Obituaries » Paula Julene Yocum
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January 24, 1954 - September 29, 2019
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Paula Julene (Hickman) Yocum died peacefully at home early in the morning on Sunday, September 29, 2019 at the age of 65. She passed from this world with her loving husband and three children by her side.
She was born on January 24, 1954 in Pueblo, Colo. to Earl and Esta (Pertel) Hickman. She was the eldest of three siblings. Paula graduated from Chief Sealth High School in West Seattle and went on to earn a degree in early childhood education. In a 1973 speech class at Highline Community College, she met Tom Yocum and fell for his curly black hair, blue eyes, and rogue smile. A Sunday bike ride in Seward Park sealed their connection and Tom quickly became Paula’s best friend and partner in all things fun and meaningful. The two were married in 1976 and raised three children in Redmond, Wash.
In Redmond, Paula could often be spotted at the wheel of her Volkswagen Beetle with license plate R BUGGY. She was a stylish dresser who accessorized with flair and loved colorful outfits—but she was never above driving her kids to school in pajamas when they missed the bus.
Paula had a strong sense of justice and deep compassion. Over the years, Paula worked as a preschool teacher and an office administrator in school, medical, and retail organizations. She also volunteered as a PTA president and soccer-league organizer. She especially loved her final job before retirement, working at Molbak’s Garden + Home in Woodinville, Wash.
But her real life’s work was to lift people up. Paula spent a lifetime performing thoughtful gestures: countless handwritten cards, uplifting gifts, homegrown bouquets, and all-out lavish giving—often in the form of entertainment. She hosted countless themed gatherings ranging from a decade of beer-tasting parties to bridal and baby showers to Christmas Sisters Soirées and a recent just-for-fun summer pirate party with her grandchildren featuring arrrtichokes for dinner. Nothing made her happier than to bring delight.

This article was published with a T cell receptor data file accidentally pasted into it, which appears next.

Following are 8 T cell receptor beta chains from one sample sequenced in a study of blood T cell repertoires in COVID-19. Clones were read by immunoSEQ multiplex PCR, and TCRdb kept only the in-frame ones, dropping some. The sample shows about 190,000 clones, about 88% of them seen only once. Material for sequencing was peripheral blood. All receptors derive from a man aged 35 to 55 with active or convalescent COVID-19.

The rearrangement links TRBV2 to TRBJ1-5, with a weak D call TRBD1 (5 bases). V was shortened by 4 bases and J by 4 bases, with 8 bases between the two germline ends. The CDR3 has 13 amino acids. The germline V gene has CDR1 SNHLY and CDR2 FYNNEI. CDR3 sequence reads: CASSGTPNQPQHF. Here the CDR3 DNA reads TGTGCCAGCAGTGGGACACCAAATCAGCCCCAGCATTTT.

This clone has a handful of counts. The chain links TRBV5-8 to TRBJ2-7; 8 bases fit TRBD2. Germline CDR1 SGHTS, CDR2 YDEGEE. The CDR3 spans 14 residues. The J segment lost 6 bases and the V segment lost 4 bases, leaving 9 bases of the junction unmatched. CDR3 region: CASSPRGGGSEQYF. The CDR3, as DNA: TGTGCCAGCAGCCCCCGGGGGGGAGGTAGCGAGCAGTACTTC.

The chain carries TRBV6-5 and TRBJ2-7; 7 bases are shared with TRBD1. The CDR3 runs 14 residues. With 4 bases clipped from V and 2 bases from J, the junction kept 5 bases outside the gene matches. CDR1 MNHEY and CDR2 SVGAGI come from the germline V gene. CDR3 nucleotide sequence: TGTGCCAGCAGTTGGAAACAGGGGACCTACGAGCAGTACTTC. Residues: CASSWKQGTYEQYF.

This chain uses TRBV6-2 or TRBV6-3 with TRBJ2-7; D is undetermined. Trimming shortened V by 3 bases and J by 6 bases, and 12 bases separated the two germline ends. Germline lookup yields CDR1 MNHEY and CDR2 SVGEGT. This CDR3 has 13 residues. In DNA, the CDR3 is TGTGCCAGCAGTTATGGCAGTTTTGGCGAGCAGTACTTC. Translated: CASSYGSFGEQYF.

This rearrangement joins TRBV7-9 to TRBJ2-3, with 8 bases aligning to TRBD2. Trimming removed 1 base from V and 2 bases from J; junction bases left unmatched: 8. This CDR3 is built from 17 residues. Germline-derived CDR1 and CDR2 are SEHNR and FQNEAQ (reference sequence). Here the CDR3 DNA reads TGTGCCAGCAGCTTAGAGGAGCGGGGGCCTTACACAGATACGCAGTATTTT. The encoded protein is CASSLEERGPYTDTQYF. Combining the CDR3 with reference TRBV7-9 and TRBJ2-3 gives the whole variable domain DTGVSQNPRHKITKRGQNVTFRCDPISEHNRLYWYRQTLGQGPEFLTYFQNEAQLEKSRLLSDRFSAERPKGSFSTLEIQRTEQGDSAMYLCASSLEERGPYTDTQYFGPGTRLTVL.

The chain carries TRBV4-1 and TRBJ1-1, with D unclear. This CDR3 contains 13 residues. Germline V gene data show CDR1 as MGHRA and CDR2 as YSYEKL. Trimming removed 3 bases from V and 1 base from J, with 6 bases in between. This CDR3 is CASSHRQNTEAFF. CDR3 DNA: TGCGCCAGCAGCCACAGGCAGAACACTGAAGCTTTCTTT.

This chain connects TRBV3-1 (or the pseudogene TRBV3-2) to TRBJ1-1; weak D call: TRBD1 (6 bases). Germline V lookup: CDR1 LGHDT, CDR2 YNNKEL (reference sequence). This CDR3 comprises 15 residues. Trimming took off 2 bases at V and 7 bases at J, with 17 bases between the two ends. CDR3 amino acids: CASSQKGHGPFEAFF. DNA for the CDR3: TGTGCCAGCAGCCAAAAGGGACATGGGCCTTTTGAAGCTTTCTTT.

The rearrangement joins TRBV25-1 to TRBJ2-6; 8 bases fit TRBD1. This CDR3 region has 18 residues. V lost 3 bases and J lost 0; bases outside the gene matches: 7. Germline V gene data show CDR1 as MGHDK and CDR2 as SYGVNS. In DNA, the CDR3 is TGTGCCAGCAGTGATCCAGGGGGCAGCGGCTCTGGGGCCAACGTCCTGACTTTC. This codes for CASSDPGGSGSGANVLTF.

Paula always made her homes and gardens into colorful works of art. Bursting with blooms, her garden beds were dense with symbols and meaning. She planted perennial varieties with names in common with her loved ones, designed flowerbeds to attract butterflies and hummingbirds, and mixed in bobbing showy flowers that she hoped would make children laugh. Spending time in her hydrangea-surrounded gazebo made one feel like royalty.
Paula made friends with everyone she met, whether they were neighbors, schoolmates, coworkers, soccer friends, fellow parish members, connections through her children, or anyone else she felt drawn to. She was curious about the world’s people and places and loved to learn and grow. She adored music—especially from the jukebox that anchored her 1950s-diner-style kitchen—and she filled her walls with hundreds of photos of the many people whose fun-loving personalities helped make her life so unforgettable. Among all the framed photos, she sprinkled in funny quotations and affirmations that just wouldn’t let any glum visitor stay blue.